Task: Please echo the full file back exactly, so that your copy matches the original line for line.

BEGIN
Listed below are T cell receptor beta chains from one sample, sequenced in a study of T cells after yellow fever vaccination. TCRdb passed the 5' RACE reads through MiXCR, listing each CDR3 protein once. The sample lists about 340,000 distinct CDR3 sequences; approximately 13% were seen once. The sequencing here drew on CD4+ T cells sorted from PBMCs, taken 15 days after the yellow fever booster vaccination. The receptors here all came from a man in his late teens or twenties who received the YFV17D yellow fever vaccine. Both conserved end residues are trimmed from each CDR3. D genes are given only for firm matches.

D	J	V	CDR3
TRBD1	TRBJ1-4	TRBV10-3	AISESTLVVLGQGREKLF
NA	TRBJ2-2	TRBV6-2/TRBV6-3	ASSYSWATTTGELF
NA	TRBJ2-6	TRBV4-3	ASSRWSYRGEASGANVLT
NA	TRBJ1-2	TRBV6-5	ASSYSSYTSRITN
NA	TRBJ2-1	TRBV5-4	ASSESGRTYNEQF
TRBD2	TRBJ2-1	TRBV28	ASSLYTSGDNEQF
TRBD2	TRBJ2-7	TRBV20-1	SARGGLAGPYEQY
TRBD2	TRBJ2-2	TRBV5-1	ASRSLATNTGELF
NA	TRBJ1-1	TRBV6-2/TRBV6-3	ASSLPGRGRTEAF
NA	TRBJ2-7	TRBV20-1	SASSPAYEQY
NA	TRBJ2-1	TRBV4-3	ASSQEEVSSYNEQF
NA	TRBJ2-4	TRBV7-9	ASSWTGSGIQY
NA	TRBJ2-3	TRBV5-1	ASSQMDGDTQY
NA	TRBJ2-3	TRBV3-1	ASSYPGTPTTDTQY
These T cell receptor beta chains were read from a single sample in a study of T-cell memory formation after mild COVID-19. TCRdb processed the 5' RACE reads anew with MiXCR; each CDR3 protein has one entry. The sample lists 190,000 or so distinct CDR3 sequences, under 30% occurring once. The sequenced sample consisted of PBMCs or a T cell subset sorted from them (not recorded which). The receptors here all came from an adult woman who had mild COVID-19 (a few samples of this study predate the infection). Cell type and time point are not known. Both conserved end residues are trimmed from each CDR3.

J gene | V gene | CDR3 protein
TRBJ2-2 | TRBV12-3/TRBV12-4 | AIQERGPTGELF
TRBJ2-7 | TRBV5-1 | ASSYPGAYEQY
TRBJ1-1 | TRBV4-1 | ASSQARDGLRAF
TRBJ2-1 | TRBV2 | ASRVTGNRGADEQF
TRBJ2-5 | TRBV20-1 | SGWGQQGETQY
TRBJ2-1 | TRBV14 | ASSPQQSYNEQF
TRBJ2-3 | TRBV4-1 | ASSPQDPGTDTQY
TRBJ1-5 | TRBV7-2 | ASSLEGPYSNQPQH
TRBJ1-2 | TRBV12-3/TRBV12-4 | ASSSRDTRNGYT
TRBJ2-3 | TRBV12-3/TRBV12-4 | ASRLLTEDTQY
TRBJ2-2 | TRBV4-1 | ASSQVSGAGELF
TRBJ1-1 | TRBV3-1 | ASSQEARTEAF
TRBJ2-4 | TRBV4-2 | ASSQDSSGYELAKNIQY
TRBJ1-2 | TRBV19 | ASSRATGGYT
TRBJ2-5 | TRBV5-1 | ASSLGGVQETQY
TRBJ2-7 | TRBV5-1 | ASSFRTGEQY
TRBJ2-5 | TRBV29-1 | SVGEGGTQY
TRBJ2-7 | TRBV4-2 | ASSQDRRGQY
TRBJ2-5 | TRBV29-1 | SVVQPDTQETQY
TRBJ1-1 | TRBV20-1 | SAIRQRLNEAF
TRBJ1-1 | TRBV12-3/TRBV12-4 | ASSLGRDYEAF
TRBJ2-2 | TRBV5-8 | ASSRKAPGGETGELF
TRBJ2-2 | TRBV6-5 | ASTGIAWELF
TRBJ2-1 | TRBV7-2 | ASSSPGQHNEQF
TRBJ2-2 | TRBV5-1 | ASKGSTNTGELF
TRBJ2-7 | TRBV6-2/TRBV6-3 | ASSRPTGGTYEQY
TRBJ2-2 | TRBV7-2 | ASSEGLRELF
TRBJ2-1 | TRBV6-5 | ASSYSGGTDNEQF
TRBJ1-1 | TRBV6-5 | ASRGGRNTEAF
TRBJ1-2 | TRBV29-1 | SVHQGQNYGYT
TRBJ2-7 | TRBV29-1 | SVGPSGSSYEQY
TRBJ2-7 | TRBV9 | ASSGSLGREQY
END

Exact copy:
Listed below are T cell receptor beta chains from one sample, sequenced in a study of T cells after yellow fever vaccination. TCRdb passed the 5' RACE reads through MiXCR, listing each CDR3 protein once. The sample lists about 340,000 distinct CDR3 sequences; approximately 13% were seen once. The sequencing here drew on CD4+ T cells sorted from PBMCs, taken 15 days after the yellow fever booster vaccination. The receptors here all came from a man in his late teens or twenties who received the YFV17D yellow fever vaccine. Both conserved end residues are trimmed from each CDR3. D genes are given only for firm matches.

D	J	V	CDR3
TRBD1	TRBJ1-4	TRBV10-3	AISESTLVVLGQGREKLF
NA	TRBJ2-2	TRBV6-2/TRBV6-3	ASSYSWATTTGELF
NA	TRBJ2-6	TRBV4-3	ASSRWSYRGEASGANVLT
NA	TRBJ1-2	TRBV6-5	ASSYSSYTSRITN
NA	TRBJ2-1	TRBV5-4	ASSESGRTYNEQF
TRBD2	TRBJ2-1	TRBV28	ASSLYTSGDNEQF
TRBD2	TRBJ2-7	TRBV20-1	SARGGLAGPYEQY
TRBD2	TRBJ2-2	TRBV5-1	ASRSLATNTGELF
NA	TRBJ1-1	TRBV6-2/TRBV6-3	ASSLPGRGRTEAF
NA	TRBJ2-7	TRBV20-1	SASSPAYEQY
NA	TRBJ2-1	TRBV4-3	ASSQEEVSSYNEQF
NA	TRBJ2-4	TRBV7-9	ASSWTGSGIQY
NA	TRBJ2-3	TRBV5-1	ASSQMDGDTQY
NA	TRBJ2-3	TRBV3-1	ASSYPGTPTTDTQY
These T cell receptor beta chains were read from a single sample in a study of T-cell memory formation after mild COVID-19. TCRdb processed the 5' RACE reads anew with MiXCR; each CDR3 protein has one entry. The sample lists 190,000 or so distinct CDR3 sequences, under 30% occurring once. The sequenced sample consisted of PBMCs or a T cell subset sorted from them (not recorded which). The receptors here all came from an adult woman who had mild COVID-19 (a few samples of this study predate the infection). Cell type and time point are not known. Both conserved end residues are trimmed from each CDR3.

J gene | V gene | CDR3 protein
TRBJ2-2 | TRBV12-3/TRBV12-4 | AIQERGPTGELF
TRBJ2-7 | TRBV5-1 | ASSYPGAYEQY
TRBJ1-1 | TRBV4-1 | ASSQARDGLRAF
TRBJ2-1 | TRBV2 | ASRVTGNRGADEQF
TRBJ2-5 | TRBV20-1 | SGWGQQGETQY
TRBJ2-1 | TRBV14 | ASSPQQSYNEQF
TRBJ2-3 | TRBV4-1 | ASSPQDPGTDTQY
TRBJ1-5 | TRBV7-2 | ASSLEGPYSNQPQH
TRBJ1-2 | TRBV12-3/TRBV12-4 | ASSSRDTRNGYT
TRBJ2-3 | TRBV12-3/TRBV12-4 | ASRLLTEDTQY
TRBJ2-2 | TRBV4-1 | ASSQVSGAGELF
TRBJ1-1 | TRBV3-1 | ASSQEARTEAF
TRBJ2-4 | TRBV4-2 | ASSQDSSGYELAKNIQY
TRBJ1-2 | TRBV19 | ASSRATGGYT
TRBJ2-5 | TRBV5-1 | ASSLGGVQETQY
TRBJ2-7 | TRBV5-1 | ASSFRTGEQY
TRBJ2-5 | TRBV29-1 | SVGEGGTQY
TRBJ2-7 | TRBV4-2 | ASSQDRRGQY
TRBJ2-5 | TRBV29-1 | SVVQPDTQETQY
TRBJ1-1 | TRBV20-1 | SAIRQRLNEAF
TRBJ1-1 | TRBV12-3/TRBV12-4 | ASSLGRDYEAF
TRBJ2-2 | TRBV5-8 | ASSRKAPGGETGELF
TRBJ2-2 | TRBV6-5 | ASTGIAWELF
TRBJ2-1 | TRBV7-2 | ASSSPGQHNEQF
TRBJ2-2 | TRBV5-1 | ASKGSTNTGELF
TRBJ2-7 | TRBV6-2/TRBV6-3 | ASSRPTGGTYEQY
TRBJ2-2 | TRBV7-2 | ASSEGLRELF
TRBJ2-1 | TRBV6-5 | ASSYSGGTDNEQF
TRBJ1-1 | TRBV6-5 | ASRGGRNTEAF
TRBJ1-2 | TRBV29-1 | SVHQGQNYGYT
TRBJ2-7 | TRBV29-1 | SVGPSGSSYEQY
TRBJ2-7 | TRBV9 | ASSGSLGREQY